With a death wish burning in his brain and a deep desire to lose himself where no one can find him tortured artist Thomas (TRON: Legacy’s Garrett Hedlund) leaves L.A and heads off into the endless Mojave desert in the hopes of discovering what it is his life is lacking.
Crashing his jeep he is forced to walk sleeping under the starts with only a bottle and his thought for company that is until the mysterious stranger Jack (Oscar Isaac last seen in Star Wars: The Force Awakens) appears by his camp fire dressed like a wild west throwback carrying a rife and quoting Shakespeare.
As the two shares a tense parlay it is revealed that neither are what they seem and their metaphysical musings mix in with the intense foreboding atmosphere that violence is not far away.
Forced into a fight Thomas escapes Jack but stuck in the middle of the uncaring sadistic sands with a killer on his trail he knows it isn’t long till he is caught. A twist of fate changes the game of cat and mouse and gives Thomas the chance he needs to head back to civilization and his normal life but Jack is far smarter than he anticipates.
So begins the true chase between the doomed duo as Thomas’s life is turned upside down by his nemesis who is intent on destroying everything he can to fulfil his warped destiny.
Although you may feel the above synopsis is somewhat cryptic and ornate this is completely intentional not only because Mojave is a film dealing with much more than its simplistic thriller killer plot line but also because like so many great films the less you know about the movie the better it is.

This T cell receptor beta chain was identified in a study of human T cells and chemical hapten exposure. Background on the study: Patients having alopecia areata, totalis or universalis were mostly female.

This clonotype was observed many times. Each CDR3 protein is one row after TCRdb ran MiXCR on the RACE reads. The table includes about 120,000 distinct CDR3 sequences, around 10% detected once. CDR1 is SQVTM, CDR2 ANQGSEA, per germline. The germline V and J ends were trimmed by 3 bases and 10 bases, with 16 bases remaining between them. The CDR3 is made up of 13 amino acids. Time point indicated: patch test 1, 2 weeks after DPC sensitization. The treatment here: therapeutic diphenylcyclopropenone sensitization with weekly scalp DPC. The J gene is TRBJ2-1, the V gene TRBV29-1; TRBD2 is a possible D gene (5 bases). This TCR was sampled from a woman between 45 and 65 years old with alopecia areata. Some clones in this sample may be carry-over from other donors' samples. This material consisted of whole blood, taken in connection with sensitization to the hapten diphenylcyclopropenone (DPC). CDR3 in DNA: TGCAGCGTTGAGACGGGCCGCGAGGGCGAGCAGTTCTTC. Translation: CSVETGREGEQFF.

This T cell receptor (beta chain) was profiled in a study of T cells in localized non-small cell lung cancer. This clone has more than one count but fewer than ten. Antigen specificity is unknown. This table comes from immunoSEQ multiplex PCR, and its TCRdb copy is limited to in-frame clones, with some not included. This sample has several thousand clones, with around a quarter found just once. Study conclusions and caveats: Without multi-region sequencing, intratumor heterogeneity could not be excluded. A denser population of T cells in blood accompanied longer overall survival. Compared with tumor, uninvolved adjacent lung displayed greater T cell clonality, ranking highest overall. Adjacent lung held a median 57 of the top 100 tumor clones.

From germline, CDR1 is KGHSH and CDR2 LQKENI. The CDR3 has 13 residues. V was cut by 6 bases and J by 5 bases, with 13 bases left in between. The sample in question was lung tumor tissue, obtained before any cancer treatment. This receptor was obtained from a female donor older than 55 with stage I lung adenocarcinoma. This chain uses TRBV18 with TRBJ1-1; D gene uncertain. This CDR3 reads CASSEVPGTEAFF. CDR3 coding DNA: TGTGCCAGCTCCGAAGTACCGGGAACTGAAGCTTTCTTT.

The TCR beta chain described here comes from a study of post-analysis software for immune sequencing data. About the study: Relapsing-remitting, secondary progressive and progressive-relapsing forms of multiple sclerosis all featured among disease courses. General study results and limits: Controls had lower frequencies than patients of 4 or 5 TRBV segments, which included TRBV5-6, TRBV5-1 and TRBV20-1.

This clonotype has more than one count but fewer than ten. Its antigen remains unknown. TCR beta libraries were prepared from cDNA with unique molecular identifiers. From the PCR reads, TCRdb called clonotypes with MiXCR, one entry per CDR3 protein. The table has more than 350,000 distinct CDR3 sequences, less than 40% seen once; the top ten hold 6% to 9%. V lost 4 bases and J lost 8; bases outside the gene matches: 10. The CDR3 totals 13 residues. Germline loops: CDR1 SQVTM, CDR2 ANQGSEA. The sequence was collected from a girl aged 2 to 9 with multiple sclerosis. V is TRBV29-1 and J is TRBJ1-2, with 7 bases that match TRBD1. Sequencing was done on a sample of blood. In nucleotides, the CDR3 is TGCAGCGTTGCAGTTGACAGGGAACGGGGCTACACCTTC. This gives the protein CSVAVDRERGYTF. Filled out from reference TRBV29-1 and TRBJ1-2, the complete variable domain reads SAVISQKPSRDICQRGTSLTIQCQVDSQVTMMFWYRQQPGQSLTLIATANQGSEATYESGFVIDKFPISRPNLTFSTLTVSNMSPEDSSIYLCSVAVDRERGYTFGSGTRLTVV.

Evoking many classic psychopathic tales and desert set horrors from the two incarnations of The Talented Mr Ripley to The Hitcher to Dust Devil and Seven Psychopaths first time director William Monahan, who wrote the script along with penning Edge of Darkness and The Departed, weaves a gripping story of confused identity, unhinged emotion and terrifying transformation that speeds along like a bullet.
Toying with the audience the two complex central characters are masterful creations neither truly evil nor blandly good with both simultaneously gaining and losing our sympathies and loyalties sometimes during scenes pushing the viewer to confront their own preconceptions on human nature throughout.
The script however would be nothing without the towering talents of Garrett Hedlund and Oscar Isaac bringing it into being both lighting up the screen as they are forced to go head to head with fists and words again and again till one of them breaks.
Isaac especially gives an award winning turn as Jack the enigmatic intellectual unstoppable murderer as funny as he is fearsome who blends into his environment like a chameleon hunting down his prey.
Overflowing with pithy one liner’s and superior speeches Mojave looks and feels like an instant cult classic and featuring turns from Louise Bourgoin, Walton Goggins and a surprisingly hilarious Mark Wahlberg it is as much a critique of the lifestyle of the rich and famous as it is a philosophical essay on life and death yet nowhere near as pretentious as that sentence makes it sound.
A must see movie and the best thriller of the year so far Mojave paints a powerful portrait of psychosis and fame filled with tension, terror and two outstanding on screen performances.